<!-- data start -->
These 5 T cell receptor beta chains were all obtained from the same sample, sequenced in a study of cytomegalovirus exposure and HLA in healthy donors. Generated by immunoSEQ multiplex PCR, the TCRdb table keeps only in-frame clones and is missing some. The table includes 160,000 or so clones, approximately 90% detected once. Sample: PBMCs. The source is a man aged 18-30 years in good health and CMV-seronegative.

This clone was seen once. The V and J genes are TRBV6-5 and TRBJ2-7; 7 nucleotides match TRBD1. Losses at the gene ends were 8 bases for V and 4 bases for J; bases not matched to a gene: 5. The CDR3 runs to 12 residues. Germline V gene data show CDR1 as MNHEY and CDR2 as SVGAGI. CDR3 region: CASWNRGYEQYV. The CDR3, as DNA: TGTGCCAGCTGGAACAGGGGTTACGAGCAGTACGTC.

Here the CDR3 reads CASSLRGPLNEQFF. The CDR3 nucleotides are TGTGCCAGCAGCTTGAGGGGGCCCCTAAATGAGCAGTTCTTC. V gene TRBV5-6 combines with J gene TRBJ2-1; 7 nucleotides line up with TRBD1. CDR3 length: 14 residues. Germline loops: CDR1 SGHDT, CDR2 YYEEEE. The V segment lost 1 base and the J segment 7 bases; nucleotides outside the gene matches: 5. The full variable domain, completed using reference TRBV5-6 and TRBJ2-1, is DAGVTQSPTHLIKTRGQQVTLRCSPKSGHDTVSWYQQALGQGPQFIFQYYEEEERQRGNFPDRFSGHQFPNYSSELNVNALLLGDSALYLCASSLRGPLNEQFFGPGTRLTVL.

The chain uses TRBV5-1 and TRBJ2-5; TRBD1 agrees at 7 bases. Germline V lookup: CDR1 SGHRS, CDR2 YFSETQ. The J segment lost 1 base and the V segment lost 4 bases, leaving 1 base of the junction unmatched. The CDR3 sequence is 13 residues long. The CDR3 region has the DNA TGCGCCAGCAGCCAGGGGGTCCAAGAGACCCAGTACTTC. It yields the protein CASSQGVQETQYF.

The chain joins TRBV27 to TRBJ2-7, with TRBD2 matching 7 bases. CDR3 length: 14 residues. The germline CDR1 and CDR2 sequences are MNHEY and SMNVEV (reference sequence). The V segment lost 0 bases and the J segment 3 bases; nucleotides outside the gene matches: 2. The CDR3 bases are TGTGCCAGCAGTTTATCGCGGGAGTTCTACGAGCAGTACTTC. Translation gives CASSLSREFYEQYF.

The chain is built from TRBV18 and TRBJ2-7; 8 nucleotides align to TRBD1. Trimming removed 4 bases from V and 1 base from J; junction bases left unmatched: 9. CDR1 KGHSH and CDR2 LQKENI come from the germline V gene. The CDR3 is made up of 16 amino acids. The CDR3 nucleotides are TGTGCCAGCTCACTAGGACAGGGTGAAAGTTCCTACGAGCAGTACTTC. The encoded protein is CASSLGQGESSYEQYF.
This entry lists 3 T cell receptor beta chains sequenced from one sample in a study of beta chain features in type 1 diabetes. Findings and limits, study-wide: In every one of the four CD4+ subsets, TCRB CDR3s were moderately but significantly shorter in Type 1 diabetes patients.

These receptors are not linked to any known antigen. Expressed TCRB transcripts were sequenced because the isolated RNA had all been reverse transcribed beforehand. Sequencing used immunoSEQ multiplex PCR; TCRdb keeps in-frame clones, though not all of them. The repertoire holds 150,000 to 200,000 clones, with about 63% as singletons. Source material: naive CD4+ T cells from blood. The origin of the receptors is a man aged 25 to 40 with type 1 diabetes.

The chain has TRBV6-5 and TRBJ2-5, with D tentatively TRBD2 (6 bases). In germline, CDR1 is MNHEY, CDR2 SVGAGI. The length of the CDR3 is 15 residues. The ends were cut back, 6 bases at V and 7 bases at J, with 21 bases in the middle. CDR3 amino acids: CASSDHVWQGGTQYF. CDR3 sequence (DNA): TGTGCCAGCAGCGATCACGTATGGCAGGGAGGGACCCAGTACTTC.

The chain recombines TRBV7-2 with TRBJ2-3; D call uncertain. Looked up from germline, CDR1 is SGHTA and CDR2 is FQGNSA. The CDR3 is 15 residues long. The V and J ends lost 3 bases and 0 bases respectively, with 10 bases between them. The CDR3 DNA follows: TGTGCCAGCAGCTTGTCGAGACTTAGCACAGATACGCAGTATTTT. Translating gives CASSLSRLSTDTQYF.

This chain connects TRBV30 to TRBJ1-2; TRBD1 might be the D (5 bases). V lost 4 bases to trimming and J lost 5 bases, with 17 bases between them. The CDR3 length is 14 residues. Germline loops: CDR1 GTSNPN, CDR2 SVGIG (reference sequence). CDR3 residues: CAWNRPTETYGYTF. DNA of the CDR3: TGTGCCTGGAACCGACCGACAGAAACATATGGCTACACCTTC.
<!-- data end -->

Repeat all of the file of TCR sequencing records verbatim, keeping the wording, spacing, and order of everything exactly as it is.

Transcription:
These 5 T cell receptor beta chains were all obtained from the same sample, sequenced in a study of cytomegalovirus exposure and HLA in healthy donors. Generated by immunoSEQ multiplex PCR, the TCRdb table keeps only in-frame clones and is missing some. The table includes 160,000 or so clones, approximately 90% detected once. Sample: PBMCs. The source is a man aged 18-30 years in good health and CMV-seronegative.

This clone was seen once. The V and J genes are TRBV6-5 and TRBJ2-7; 7 nucleotides match TRBD1. Losses at the gene ends were 8 bases for V and 4 bases for J; bases not matched to a gene: 5. The CDR3 runs to 12 residues. Germline V gene data show CDR1 as MNHEY and CDR2 as SVGAGI. CDR3 region: CASWNRGYEQYV. The CDR3, as DNA: TGTGCCAGCTGGAACAGGGGTTACGAGCAGTACGTC.

Here the CDR3 reads CASSLRGPLNEQFF. The CDR3 nucleotides are TGTGCCAGCAGCTTGAGGGGGCCCCTAAATGAGCAGTTCTTC. V gene TRBV5-6 combines with J gene TRBJ2-1; 7 nucleotides line up with TRBD1. CDR3 length: 14 residues. Germline loops: CDR1 SGHDT, CDR2 YYEEEE. The V segment lost 1 base and the J segment 7 bases; nucleotides outside the gene matches: 5. The full variable domain, completed using reference TRBV5-6 and TRBJ2-1, is DAGVTQSPTHLIKTRGQQVTLRCSPKSGHDTVSWYQQALGQGPQFIFQYYEEEERQRGNFPDRFSGHQFPNYSSELNVNALLLGDSALYLCASSLRGPLNEQFFGPGTRLTVL.

The chain uses TRBV5-1 and TRBJ2-5; TRBD1 agrees at 7 bases. Germline V lookup: CDR1 SGHRS, CDR2 YFSETQ. The J segment lost 1 base and the V segment lost 4 bases, leaving 1 base of the junction unmatched. The CDR3 sequence is 13 residues long. The CDR3 region has the DNA TGCGCCAGCAGCCAGGGGGTCCAAGAGACCCAGTACTTC. It yields the protein CASSQGVQETQYF.

The chain joins TRBV27 to TRBJ2-7, with TRBD2 matching 7 bases. CDR3 length: 14 residues. The germline CDR1 and CDR2 sequences are MNHEY and SMNVEV (reference sequence). The V segment lost 0 bases and the J segment 3 bases; nucleotides outside the gene matches: 2. The CDR3 bases are TGTGCCAGCAGTTTATCGCGGGAGTTCTACGAGCAGTACTTC. Translation gives CASSLSREFYEQYF.

The chain is built from TRBV18 and TRBJ2-7; 8 nucleotides align to TRBD1. Trimming removed 4 bases from V and 1 base from J; junction bases left unmatched: 9. CDR1 KGHSH and CDR2 LQKENI come from the germline V gene. The CDR3 is made up of 16 amino acids. The CDR3 nucleotides are TGTGCCAGCTCACTAGGACAGGGTGAAAGTTCCTACGAGCAGTACTTC. The encoded protein is CASSLGQGESSYEQYF.
This entry lists 3 T cell receptor beta chains sequenced from one sample in a study of beta chain features in type 1 diabetes. Findings and limits, study-wide: In every one of the four CD4+ subsets, TCRB CDR3s were moderately but significantly shorter in Type 1 diabetes patients.

These receptors are not linked to any known antigen. Expressed TCRB transcripts were sequenced because the isolated RNA had all been reverse transcribed beforehand. Sequencing used immunoSEQ multiplex PCR; TCRdb keeps in-frame clones, though not all of them. The repertoire holds 150,000 to 200,000 clones, with about 63% as singletons. Source material: naive CD4+ T cells from blood. The origin of the receptors is a man aged 25 to 40 with type 1 diabetes.

The chain has TRBV6-5 and TRBJ2-5, with D tentatively TRBD2 (6 bases). In germline, CDR1 is MNHEY, CDR2 SVGAGI. The length of the CDR3 is 15 residues. The ends were cut back, 6 bases at V and 7 bases at J, with 21 bases in the middle. CDR3 amino acids: CASSDHVWQGGTQYF. CDR3 sequence (DNA): TGTGCCAGCAGCGATCACGTATGGCAGGGAGGGACCCAGTACTTC.

The chain recombines TRBV7-2 with TRBJ2-3; D call uncertain. Looked up from germline, CDR1 is SGHTA and CDR2 is FQGNSA. The CDR3 is 15 residues long. The V and J ends lost 3 bases and 0 bases respectively, with 10 bases between them. The CDR3 DNA follows: TGTGCCAGCAGCTTGTCGAGACTTAGCACAGATACGCAGTATTTT. Translating gives CASSLSRLSTDTQYF.

This chain connects TRBV30 to TRBJ1-2; TRBD1 might be the D (5 bases). V lost 4 bases to trimming and J lost 5 bases, with 17 bases between them. The CDR3 length is 14 residues. Germline loops: CDR1 GTSNPN, CDR2 SVGIG (reference sequence). CDR3 residues: CAWNRPTETYGYTF. DNA of the CDR3: TGTGCCTGGAACCGACCGACAGAAACATATGGCTACACCTTC.